Open source software makes up more than half of enterprise codebases analyzed in 13 out of 17 industries, according to this year’s Open Source Software Risk Assessment study by the Black Duck Audit Services team at code quality analysis software provider Synopsys. But this increase in use also points to increased risk, as patches to close vulnerabilities often are not applied.

Black Duck Audits revealed open source code in 96 percent of the codebases it analyzed, and in 99 percent of codebases consisted of more than 1,000 files. The marketing tech sector led the way, with an average of 78 percent open-source code in enterprise codebases there. Internet and mobile apps were next at 74 percent, and open source accounted for 70 percent of the codebases in cybersecurity.

The most-used open-source component in 2018 was jQuery, found in 56 percent of the codebases and across almost all industries included in the study. The next most-common components found in the analysis were Bootstrap (40 percent), jQuery UI (32%) and Font Awesome (26%). jQuery, though, was also found to be most likely to have identified vulnerabilities, the study found.

The Black Duck team, which has been analyzing open-source software vulnerabilities in this report for more than 15 years, notes that the communities do a good job of issuing patches, but organizations often don’t apply them because in many cases they are not aware of the open-source components developers are bringing in to enterprise code. The Black Duck Audit Services team has found in its work doing M&A diligence that 95% of scans reveal open source that the enterprise didn’t know was there.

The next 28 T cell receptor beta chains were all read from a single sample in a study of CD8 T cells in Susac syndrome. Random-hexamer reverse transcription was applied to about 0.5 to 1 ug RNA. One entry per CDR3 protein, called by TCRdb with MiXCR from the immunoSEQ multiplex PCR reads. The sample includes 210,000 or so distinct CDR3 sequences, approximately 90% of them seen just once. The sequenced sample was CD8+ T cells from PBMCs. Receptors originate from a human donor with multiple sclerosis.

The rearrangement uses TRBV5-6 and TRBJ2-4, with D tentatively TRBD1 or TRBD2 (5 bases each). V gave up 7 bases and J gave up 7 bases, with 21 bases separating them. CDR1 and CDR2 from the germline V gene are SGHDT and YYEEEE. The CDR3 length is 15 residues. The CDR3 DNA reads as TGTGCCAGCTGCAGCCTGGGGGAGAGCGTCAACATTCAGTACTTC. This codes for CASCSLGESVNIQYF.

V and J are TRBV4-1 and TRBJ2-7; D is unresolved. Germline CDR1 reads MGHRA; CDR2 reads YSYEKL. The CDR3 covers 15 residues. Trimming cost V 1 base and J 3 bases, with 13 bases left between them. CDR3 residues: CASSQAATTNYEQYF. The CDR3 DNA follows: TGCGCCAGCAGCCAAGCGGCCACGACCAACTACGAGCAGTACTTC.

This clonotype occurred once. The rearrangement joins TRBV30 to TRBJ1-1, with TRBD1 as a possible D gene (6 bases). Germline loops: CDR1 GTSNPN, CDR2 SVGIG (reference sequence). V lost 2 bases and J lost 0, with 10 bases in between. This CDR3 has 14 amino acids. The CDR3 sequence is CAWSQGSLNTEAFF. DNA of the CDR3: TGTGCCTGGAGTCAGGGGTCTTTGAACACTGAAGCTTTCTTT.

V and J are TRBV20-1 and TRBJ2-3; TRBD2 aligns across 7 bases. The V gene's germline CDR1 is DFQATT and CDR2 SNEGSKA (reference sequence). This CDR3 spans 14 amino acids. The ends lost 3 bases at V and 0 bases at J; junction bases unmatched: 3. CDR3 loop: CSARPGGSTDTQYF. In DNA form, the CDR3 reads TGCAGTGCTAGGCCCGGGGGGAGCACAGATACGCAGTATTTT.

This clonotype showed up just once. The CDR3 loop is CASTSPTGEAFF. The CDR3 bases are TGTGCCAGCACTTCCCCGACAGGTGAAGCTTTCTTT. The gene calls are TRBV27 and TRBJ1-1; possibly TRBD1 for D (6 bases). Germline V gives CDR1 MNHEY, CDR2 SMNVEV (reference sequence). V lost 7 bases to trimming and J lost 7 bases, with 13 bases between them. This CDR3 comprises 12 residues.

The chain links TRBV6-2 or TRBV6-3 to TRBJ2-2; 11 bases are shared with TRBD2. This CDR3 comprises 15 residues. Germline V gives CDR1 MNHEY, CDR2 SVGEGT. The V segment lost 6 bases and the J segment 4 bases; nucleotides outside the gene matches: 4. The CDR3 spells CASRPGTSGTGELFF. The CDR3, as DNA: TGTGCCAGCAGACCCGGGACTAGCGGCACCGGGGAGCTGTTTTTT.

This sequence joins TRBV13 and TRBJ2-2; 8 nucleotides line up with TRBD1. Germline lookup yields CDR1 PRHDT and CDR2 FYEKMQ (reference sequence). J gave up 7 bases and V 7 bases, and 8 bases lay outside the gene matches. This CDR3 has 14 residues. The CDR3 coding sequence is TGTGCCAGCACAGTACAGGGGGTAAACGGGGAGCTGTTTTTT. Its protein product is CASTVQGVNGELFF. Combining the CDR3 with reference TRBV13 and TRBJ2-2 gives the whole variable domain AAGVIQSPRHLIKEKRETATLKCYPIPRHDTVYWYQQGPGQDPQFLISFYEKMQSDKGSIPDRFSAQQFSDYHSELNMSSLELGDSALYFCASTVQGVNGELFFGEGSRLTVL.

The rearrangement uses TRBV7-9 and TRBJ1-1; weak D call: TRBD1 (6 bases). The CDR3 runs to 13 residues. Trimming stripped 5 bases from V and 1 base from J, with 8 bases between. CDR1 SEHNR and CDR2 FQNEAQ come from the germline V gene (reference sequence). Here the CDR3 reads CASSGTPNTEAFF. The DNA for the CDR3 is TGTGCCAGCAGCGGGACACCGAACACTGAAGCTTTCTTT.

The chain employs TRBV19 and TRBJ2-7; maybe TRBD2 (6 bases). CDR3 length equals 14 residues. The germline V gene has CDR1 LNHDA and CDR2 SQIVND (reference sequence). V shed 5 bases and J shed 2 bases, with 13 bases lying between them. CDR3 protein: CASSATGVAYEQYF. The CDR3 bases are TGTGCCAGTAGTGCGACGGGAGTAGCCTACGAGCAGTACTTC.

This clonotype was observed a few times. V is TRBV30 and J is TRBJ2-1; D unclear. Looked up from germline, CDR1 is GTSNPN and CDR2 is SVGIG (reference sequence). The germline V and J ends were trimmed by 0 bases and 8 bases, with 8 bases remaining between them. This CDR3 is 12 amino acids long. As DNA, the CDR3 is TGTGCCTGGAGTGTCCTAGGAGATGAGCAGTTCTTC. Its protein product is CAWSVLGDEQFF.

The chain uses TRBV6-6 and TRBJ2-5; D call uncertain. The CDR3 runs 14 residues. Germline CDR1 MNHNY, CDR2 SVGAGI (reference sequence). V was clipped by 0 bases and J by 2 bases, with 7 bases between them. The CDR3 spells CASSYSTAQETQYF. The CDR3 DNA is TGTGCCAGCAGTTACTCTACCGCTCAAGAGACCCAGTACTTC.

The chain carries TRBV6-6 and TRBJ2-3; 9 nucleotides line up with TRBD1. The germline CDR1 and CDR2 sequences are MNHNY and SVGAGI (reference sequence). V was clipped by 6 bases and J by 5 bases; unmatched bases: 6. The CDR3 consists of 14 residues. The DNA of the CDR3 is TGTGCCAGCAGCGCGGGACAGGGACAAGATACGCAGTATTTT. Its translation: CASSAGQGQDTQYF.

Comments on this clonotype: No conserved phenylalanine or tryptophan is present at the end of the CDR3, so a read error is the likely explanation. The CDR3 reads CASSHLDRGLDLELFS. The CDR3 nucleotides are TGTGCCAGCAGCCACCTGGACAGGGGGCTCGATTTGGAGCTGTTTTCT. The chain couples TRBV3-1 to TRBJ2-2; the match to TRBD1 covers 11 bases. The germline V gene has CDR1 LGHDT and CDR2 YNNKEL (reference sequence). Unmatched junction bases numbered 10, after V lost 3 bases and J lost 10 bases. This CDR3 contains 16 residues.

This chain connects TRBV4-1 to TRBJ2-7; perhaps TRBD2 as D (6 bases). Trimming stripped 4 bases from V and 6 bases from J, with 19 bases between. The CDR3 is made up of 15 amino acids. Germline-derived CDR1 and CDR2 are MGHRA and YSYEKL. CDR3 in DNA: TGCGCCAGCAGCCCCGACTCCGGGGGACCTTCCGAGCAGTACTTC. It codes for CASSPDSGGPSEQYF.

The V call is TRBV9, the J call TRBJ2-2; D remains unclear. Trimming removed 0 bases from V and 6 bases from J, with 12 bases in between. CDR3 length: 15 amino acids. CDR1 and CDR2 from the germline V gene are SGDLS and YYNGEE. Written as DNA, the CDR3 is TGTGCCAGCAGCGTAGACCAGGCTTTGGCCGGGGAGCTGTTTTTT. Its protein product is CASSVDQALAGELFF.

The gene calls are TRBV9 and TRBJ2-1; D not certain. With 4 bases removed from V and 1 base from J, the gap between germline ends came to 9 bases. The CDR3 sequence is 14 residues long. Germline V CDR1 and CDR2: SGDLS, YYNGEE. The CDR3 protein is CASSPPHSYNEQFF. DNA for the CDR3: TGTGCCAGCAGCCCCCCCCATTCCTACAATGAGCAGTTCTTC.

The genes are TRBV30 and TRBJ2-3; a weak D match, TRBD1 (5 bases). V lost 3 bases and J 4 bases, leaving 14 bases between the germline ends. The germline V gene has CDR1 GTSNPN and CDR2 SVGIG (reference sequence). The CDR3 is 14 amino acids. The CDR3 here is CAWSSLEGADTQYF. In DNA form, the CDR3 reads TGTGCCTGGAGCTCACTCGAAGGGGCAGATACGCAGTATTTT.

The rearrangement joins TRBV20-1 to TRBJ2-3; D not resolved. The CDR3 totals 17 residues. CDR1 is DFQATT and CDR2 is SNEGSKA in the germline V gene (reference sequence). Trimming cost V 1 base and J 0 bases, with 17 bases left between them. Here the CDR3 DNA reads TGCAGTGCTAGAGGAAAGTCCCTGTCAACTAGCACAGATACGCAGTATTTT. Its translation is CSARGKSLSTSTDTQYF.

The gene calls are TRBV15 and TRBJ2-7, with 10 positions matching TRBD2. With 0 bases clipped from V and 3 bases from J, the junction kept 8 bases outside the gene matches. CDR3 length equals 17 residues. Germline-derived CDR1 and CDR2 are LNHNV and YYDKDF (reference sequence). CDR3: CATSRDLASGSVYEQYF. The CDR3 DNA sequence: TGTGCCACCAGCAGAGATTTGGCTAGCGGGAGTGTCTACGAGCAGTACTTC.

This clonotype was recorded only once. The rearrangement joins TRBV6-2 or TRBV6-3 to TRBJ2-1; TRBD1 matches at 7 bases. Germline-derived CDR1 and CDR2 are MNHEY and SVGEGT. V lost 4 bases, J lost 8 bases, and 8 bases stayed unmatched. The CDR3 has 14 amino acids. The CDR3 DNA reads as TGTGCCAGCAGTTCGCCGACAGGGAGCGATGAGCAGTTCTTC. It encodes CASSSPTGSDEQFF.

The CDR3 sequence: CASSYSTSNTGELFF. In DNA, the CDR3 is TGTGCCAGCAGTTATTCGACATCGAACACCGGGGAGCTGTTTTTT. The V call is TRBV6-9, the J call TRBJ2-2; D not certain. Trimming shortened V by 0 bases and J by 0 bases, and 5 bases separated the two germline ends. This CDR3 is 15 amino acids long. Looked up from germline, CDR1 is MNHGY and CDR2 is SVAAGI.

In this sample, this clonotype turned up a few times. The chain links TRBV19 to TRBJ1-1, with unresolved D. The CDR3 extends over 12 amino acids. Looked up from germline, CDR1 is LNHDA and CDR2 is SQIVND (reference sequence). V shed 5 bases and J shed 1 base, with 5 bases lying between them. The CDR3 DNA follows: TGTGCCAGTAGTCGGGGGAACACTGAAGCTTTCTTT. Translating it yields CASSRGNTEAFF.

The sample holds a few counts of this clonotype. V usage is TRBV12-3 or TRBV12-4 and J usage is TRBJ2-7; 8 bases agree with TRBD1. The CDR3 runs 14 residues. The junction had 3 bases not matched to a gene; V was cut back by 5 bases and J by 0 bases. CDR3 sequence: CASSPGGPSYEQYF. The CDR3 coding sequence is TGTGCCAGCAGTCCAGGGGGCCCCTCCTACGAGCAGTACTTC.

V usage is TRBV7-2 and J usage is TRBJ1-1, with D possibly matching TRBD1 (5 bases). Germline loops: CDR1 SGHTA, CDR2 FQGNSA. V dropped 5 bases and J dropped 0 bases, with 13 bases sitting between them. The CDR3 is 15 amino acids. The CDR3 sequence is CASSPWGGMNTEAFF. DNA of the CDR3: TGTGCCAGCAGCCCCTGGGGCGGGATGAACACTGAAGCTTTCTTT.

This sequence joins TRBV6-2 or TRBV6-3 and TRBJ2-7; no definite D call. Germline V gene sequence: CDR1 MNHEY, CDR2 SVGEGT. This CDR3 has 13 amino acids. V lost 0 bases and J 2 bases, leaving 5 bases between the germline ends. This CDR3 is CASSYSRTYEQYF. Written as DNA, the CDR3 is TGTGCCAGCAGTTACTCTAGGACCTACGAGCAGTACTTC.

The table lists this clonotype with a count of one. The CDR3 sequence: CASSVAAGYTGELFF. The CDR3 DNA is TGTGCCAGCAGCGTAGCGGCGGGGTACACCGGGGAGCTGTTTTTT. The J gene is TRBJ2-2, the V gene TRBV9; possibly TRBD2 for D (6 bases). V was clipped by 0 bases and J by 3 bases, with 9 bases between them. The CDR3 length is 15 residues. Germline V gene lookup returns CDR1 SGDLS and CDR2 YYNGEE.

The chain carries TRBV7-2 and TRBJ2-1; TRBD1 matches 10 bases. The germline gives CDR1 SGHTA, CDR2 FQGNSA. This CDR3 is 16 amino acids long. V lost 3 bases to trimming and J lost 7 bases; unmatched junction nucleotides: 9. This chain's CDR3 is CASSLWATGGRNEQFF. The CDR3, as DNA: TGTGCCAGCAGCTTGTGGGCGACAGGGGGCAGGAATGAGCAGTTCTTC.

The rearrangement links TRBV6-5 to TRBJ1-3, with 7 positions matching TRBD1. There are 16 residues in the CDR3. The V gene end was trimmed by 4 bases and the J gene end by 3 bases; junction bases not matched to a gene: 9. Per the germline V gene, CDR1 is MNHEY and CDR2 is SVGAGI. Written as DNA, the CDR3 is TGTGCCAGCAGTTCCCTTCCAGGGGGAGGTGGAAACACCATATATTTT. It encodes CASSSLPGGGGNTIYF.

This year’s study found that 60 percent of the codebases analyzed had vulnerabilities, down from 78 percent in 2017. Interestingly, the report found that CVE-2000-0388, a 28-year-old high-risk vulnerability in FreeBSD first disclosed in 1990, is the oldest vulnerability found. In fact, 43 percent of the codebases analyzed in 2018 had vulnerabilities that have been known for more than 10 years.

Further, the study revealed that 85 percent of the open-source components found in enterprise codebases were more than four years out of date, and had no development activity in the past two years.

Another challenge of using open-source is that there can be licensing conflicts. The study found that 68 percent of the codebases used components that had license conflicts, with the most common being GNU General Public License violations. The report noted that this could be because the GPL is one of the most commonly used open-source licenses and one of the most likely to conflict due to its terms of use.

It also found that 38 percent of the components found in enterprise codebases were not licensed, and 32 percent had custom licenses created by the components’ developers that could conflict with the licenses of other components.

In the audit’s conclusion, Synopsys wrote: “Open source offers a plethora of benefits to organizations that use it—but only if they track what open source components they’re using and identify any related security and legal compliance issues.”